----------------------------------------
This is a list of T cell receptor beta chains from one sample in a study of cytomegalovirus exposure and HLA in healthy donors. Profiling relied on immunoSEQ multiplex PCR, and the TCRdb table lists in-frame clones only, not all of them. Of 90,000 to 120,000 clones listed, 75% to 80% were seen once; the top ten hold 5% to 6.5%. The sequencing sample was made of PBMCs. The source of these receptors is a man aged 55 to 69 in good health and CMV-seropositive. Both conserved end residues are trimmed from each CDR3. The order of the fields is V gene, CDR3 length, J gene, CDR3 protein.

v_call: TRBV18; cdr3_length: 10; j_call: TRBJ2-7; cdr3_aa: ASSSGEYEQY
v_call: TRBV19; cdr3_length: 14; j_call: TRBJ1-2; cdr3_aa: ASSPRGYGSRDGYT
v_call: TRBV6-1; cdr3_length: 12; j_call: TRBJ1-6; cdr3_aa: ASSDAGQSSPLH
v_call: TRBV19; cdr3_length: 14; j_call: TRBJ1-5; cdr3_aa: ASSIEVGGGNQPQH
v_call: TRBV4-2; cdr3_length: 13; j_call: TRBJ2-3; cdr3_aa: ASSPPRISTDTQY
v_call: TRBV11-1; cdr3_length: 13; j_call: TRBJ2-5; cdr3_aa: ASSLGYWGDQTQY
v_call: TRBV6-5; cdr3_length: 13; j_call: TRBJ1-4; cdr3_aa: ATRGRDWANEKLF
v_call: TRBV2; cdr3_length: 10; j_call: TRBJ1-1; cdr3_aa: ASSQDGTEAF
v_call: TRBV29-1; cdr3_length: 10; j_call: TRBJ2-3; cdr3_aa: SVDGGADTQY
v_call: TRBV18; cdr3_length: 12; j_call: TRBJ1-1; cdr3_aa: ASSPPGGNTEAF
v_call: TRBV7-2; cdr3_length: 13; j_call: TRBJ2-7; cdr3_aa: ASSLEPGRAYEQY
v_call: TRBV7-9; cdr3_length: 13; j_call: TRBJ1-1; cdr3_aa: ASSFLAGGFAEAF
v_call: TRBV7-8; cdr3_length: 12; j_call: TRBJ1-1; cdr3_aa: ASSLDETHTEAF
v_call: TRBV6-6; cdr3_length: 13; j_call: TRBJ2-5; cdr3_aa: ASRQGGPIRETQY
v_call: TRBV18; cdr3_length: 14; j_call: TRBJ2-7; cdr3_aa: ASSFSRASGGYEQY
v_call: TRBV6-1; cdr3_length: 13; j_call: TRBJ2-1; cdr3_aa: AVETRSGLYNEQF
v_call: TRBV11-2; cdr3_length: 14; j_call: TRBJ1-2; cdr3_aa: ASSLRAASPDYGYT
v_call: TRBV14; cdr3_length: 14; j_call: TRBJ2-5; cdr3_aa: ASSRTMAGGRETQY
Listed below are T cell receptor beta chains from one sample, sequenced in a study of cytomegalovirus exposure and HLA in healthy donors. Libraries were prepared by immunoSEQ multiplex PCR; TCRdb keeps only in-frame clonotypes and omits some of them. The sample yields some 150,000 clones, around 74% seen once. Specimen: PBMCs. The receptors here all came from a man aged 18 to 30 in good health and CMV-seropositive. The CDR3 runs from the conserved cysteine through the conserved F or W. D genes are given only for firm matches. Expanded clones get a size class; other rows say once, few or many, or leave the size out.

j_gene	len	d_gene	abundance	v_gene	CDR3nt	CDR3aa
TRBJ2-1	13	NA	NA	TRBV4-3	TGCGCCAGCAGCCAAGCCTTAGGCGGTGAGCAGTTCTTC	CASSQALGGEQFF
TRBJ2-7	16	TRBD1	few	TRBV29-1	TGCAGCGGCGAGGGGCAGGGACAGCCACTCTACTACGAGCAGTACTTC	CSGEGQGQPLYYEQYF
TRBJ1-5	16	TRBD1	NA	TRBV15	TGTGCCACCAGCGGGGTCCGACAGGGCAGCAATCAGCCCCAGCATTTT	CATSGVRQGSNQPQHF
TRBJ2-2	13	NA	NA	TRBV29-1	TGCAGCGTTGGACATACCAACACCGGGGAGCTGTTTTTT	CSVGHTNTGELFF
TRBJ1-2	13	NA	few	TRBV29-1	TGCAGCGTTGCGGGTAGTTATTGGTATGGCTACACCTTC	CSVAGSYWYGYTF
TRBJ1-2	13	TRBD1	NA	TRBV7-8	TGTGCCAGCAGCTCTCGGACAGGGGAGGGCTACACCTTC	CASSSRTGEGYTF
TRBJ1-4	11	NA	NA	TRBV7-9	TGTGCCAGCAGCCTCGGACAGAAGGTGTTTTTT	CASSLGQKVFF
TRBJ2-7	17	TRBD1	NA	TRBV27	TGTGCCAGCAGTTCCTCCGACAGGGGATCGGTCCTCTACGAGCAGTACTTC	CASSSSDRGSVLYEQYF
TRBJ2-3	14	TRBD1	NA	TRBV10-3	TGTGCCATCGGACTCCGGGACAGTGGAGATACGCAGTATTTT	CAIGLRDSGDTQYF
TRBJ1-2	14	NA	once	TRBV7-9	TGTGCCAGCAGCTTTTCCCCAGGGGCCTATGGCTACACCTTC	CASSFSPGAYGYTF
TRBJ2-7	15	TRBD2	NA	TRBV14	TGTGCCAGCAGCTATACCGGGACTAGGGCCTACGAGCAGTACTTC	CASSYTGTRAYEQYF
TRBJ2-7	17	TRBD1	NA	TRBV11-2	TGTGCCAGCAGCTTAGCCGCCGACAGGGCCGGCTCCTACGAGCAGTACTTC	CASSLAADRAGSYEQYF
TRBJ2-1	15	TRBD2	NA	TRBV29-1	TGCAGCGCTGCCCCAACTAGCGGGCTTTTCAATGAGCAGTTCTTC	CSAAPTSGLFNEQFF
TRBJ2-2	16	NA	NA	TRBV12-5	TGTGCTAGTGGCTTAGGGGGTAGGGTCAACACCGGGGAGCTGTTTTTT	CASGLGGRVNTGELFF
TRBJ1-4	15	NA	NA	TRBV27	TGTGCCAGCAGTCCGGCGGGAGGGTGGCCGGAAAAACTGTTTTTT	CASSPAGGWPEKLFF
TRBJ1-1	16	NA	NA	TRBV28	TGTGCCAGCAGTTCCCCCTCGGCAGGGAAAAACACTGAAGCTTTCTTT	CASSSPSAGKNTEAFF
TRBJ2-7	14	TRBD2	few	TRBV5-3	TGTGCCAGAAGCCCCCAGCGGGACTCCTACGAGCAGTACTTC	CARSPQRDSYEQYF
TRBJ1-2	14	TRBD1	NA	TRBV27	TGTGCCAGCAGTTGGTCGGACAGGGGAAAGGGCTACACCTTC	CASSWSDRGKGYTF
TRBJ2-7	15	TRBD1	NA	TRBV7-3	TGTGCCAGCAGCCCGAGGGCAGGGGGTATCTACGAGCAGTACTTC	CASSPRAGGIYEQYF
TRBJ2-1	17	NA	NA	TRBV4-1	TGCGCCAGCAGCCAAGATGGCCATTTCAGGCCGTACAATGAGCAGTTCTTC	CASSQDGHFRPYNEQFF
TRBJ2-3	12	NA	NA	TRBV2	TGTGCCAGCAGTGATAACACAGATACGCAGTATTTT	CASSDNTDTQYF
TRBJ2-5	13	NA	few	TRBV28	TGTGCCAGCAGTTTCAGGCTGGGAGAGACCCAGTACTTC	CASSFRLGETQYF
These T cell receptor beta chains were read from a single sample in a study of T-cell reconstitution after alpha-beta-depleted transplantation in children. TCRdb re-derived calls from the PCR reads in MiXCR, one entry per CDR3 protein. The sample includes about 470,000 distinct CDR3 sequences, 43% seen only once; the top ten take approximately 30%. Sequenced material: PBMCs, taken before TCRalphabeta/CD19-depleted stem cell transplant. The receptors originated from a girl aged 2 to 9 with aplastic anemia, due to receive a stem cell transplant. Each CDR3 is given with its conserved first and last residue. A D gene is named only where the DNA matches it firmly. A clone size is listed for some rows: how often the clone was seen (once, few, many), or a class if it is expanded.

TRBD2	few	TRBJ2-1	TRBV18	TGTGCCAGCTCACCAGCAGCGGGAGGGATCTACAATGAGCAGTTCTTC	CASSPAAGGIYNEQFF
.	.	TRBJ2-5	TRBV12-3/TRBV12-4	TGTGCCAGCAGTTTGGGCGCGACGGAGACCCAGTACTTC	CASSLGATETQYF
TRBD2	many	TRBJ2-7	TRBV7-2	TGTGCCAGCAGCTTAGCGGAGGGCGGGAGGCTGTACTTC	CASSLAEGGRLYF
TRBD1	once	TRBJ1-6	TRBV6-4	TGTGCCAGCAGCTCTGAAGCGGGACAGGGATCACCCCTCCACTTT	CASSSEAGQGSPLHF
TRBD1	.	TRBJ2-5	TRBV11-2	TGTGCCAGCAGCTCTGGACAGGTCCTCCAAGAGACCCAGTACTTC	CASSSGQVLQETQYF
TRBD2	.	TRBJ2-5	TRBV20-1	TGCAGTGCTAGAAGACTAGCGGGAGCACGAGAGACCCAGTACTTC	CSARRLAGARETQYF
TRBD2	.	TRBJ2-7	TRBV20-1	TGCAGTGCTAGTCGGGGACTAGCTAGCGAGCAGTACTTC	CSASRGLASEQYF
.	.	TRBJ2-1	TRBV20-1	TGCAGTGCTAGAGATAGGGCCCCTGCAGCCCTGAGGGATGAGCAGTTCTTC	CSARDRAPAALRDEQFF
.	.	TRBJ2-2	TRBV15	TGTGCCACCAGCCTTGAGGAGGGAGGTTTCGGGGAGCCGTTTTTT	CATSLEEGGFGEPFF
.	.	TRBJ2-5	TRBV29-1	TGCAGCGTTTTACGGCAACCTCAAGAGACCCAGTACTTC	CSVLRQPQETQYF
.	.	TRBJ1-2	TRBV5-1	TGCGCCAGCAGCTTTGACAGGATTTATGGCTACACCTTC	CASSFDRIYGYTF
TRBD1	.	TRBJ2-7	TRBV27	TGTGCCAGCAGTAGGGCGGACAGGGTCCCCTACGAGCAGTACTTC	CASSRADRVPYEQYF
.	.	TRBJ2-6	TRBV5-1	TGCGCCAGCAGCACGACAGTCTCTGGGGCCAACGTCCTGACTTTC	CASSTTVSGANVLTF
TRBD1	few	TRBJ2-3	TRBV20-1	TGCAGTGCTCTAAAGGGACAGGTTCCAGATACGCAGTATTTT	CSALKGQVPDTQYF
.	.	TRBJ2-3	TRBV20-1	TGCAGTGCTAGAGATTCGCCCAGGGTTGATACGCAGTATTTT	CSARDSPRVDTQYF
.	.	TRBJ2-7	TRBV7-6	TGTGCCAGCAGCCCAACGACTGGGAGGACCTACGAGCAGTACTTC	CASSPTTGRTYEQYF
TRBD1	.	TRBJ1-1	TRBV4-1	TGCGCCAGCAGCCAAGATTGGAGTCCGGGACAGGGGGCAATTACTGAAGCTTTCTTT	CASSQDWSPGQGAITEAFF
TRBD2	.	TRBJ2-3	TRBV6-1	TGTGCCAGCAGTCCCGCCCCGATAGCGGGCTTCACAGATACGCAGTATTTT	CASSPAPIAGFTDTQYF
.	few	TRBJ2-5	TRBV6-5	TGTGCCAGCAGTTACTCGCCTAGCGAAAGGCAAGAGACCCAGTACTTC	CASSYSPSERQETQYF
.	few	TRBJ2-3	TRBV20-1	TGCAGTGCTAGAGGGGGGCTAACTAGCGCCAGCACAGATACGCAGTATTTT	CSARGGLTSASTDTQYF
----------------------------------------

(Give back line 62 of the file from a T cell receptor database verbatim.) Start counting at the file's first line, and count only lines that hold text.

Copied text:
TRBD2	.	TRBJ2-3	TRBV6-1	TGTGCCAGCAGTCCCGCCCCGATAGCGGGCTTCACAGATACGCAGTATTTT	CASSPAPIAGFTDTQYF